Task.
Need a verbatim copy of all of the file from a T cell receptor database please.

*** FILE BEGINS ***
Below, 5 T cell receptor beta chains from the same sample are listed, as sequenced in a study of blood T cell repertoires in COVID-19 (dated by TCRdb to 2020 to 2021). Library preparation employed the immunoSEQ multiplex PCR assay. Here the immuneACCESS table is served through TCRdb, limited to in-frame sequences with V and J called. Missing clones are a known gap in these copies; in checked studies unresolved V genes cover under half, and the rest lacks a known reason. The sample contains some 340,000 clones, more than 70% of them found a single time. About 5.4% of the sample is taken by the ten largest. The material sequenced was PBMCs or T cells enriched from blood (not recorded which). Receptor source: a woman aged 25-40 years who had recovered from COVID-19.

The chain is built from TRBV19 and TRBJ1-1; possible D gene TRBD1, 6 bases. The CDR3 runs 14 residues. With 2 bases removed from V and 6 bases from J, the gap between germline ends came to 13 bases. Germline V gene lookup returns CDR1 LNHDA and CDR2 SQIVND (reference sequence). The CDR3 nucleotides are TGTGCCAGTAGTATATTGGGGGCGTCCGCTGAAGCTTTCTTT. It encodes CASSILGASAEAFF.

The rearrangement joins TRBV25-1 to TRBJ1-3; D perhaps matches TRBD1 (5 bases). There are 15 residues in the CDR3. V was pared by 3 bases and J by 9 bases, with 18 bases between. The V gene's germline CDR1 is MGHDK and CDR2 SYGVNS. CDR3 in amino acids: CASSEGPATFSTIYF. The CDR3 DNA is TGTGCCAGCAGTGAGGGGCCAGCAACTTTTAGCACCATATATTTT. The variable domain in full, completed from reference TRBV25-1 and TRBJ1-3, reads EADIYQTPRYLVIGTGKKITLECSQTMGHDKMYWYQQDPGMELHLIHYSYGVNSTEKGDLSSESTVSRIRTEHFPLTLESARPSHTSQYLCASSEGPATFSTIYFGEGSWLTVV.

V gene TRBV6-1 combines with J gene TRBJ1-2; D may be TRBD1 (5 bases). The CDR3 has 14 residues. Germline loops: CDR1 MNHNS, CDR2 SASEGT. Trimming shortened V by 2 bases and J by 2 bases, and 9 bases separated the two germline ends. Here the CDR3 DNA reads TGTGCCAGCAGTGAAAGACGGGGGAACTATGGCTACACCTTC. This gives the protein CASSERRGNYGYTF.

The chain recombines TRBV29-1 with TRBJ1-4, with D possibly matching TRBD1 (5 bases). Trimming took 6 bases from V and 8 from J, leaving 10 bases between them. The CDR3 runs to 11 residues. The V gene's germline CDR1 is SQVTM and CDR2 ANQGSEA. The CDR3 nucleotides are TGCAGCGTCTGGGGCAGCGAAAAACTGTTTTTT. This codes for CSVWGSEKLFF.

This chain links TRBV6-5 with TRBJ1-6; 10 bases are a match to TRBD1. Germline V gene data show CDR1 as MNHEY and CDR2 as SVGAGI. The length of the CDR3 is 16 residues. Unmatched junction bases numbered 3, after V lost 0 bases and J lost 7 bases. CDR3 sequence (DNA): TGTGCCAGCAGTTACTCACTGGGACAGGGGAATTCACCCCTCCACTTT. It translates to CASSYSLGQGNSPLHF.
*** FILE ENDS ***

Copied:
Below, 5 T cell receptor beta chains from the same sample are listed, as sequenced in a study of blood T cell repertoires in COVID-19 (dated by TCRdb to 2020 to 2021). Library preparation employed the immunoSEQ multiplex PCR assay. Here the immuneACCESS table is served through TCRdb, limited to in-frame sequences with V and J called. Missing clones are a known gap in these copies; in checked studies unresolved V genes cover under half, and the rest lacks a known reason. The sample contains some 340,000 clones, more than 70% of them found a single time. About 5.4% of the sample is taken by the ten largest. The material sequenced was PBMCs or T cells enriched from blood (not recorded which). Receptor source: a woman aged 25-40 years who had recovered from COVID-19.

The chain is built from TRBV19 and TRBJ1-1; possible D gene TRBD1, 6 bases. The CDR3 runs 14 residues. With 2 bases removed from V and 6 bases from J, the gap between germline ends came to 13 bases. Germline V gene lookup returns CDR1 LNHDA and CDR2 SQIVND (reference sequence). The CDR3 nucleotides are TGTGCCAGTAGTATATTGGGGGCGTCCGCTGAAGCTTTCTTT. It encodes CASSILGASAEAFF.

The rearrangement joins TRBV25-1 to TRBJ1-3; D perhaps matches TRBD1 (5 bases). There are 15 residues in the CDR3. V was pared by 3 bases and J by 9 bases, with 18 bases between. The V gene's germline CDR1 is MGHDK and CDR2 SYGVNS. CDR3 in amino acids: CASSEGPATFSTIYF. The CDR3 DNA is TGTGCCAGCAGTGAGGGGCCAGCAACTTTTAGCACCATATATTTT. The variable domain in full, completed from reference TRBV25-1 and TRBJ1-3, reads EADIYQTPRYLVIGTGKKITLECSQTMGHDKMYWYQQDPGMELHLIHYSYGVNSTEKGDLSSESTVSRIRTEHFPLTLESARPSHTSQYLCASSEGPATFSTIYFGEGSWLTVV.

V gene TRBV6-1 combines with J gene TRBJ1-2; D may be TRBD1 (5 bases). The CDR3 has 14 residues. Germline loops: CDR1 MNHNS, CDR2 SASEGT. Trimming shortened V by 2 bases and J by 2 bases, and 9 bases separated the two germline ends. Here the CDR3 DNA reads TGTGCCAGCAGTGAAAGACGGGGGAACTATGGCTACACCTTC. This gives the protein CASSERRGNYGYTF.

The chain recombines TRBV29-1 with TRBJ1-4, with D possibly matching TRBD1 (5 bases). Trimming took 6 bases from V and 8 from J, leaving 10 bases between them. The CDR3 runs to 11 residues. The V gene's germline CDR1 is SQVTM and CDR2 ANQGSEA. The CDR3 nucleotides are TGCAGCGTCTGGGGCAGCGAAAAACTGTTTTTT. This codes for CSVWGSEKLFF.

This chain links TRBV6-5 with TRBJ1-6; 10 bases are a match to TRBD1. Germline V gene data show CDR1 as MNHEY and CDR2 as SVGAGI. The length of the CDR3 is 16 residues. Unmatched junction bases numbered 3, after V lost 0 bases and J lost 7 bases. CDR3 sequence (DNA): TGTGCCAGCAGTTACTCACTGGGACAGGGGAATTCACCCCTCCACTTT. It translates to CASSYSLGQGNSPLHF.